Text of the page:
Biden to Putin: US to levy sanctions, boost NATO if Russia attacks Ukraine

(Update 1: changes headline; updates throughout)

Washington/Moscow, Dec 7 (EFE).- President Joe Biden warned his Russian counterpart, Vladimir Putin, on Tuesday that the US will respond to a potential attack on Ukraine by Moscow by taking harsh economic measures that could include the “suspension” of energy shipments to Western Europe through a Russian pipeline, as well as strengthening NATO’s eastern flank.

That was the message the US leader delivered to the Kremlin chief during a two-hour virtual summit meeting focusing on Western apprehensions that Russian troop movements along the border with Ukraine might be the prelude to a massive attack on that country by Moscow.

“President Biden looked President Putin in the eye and told him today that things we did not do in 2014, we are prepared to do now,” said US National Security Adviser Jake Sullivan at a press conference after the call.

Biden’s adviser was referring to the response of the US and its European allies to the Russian invasion – and later “annexation” – of Ukraine’s Crimean Peninsula in 2014, a response that consisted above all of imposing economic sanctions on Russia but did not include providing “lethal” military aid to Kiev.

The US and Ukraine believe that Russia is preparing for a massive military incursion into Ukrainian territory that could come in early 2022 – when the ground has frozen hard enough for tank traffic – and for which the Kremlin has deployed between 70,000 and 94,000 troops along its border with Ukraine, according to US intelligence estimates cited by local media outlets.

Those Russian military forces poised on its border with Ukraine are “much larger and on a much more lethal scale” than the forces deployed in 2014 for the Crimea invasion, Undersecretary of State Victoria Nuland said at a US Senate hearing on Tuesday.

During the virtual summit, Sullivan said, Biden was “direct and straightforward” about the measures that the US will take if Putin undertakes a military incursion into Ukraine, adding that the president made clear that he will not hesitate to send additional defensive equipment and resources to Ukraine beyond what Washington is already providing, and he would also look to deploy additional forces to strengthen NATO nations in the region if Russia invades.

Those NATO nations would include Romania and Poland, Sullivan told reporters after the meeting, adding that “There was a lot of give and take. There was no finger-wagging, but the president was crystal clear about where the United States stands on all of these issues.”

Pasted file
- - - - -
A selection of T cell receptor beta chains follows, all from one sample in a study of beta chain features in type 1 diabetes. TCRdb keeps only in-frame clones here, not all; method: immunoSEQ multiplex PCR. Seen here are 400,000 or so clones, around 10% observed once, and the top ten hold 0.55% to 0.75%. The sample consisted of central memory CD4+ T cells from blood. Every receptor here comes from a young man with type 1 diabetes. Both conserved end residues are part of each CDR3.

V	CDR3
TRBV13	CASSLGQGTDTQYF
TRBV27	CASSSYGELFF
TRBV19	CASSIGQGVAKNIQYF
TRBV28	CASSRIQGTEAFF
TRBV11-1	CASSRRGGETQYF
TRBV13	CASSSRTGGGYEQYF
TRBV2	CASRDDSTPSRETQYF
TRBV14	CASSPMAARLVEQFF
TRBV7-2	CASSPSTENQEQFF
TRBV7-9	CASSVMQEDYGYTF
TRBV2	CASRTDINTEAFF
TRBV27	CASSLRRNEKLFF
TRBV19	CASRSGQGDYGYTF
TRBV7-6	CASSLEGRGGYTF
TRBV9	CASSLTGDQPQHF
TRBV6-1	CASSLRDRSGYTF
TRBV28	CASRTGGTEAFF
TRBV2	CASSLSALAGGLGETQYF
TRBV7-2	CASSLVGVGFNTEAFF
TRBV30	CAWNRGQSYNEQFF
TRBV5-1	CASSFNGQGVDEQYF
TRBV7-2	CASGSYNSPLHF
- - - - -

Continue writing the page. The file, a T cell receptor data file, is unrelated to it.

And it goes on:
On the economic front, Biden warned Putin of the tough economic sanctions that the US and its European allies will impose on Russia and the White House said that the future of Russia’s Nordstream 2 pipeline, which is designed to furnish Russian natural gas to Germany, hangs in the balance, although that pipeline has not yet begun operations.

“If Vladimir Putin wants to see gas flow through that pipeline, he may not want to take the risk of invading Ukraine,” Sullivan said Biden told the Russian leader.

Shortly afterwards, Nuland was even clearer in speaking before the Senate Foreign Relations Committee, saying that if Russia made a military move against Kiev, “our expectation is that the (Nordstream 2) pipeline will be suspended.”

The US has spoken about that possibility with both the outgoing and incoming governments in Germany, said Sullivan, a sign of Biden’s interest in coordinating as closely as possible the US-European response to a Russian incursion.

After speaking with Putin, Biden almost immediately called French President Emmanuel Macron, German Chancellor Angela Merkel, along with the prime minister of Italy, Mario Draghi, and of the United Kingdom, Boris Johnson.

The White House said that all the leaders agreed to maintain a coordinated and exhaustive effort to respond jointly to Russian troop movements into Ukraine and they said that they trusted that Moscow would work to reduce tensions and settle its dispute with Ukraine diplomatically.

Biden on Thursday will telephone Ukrainian President Volodymyr Zelensky to coordinate Washington and Kiev’s stances after the call with Putin, according to the US government.

Putin’s response to Biden’s warnings, according to the Kremlin, consisted in downplaying the seriousness of Russia’s moves and insisting that he considers the possible entry of Ukraine into NATO to be a “red line” that would threaten Russian security and wants to see legally codified guarantees implemented to prevent that possibility.

Calling the virtual summit “candid and businesslike,” the Kremlin said that “Putin emphasized that it’s wrong to put the responsibility on Russia, since it is NATO that has been making dangerous attempts to expand its presence on the Ukrainian territory and has been expanding its military potential near Russian borders.”



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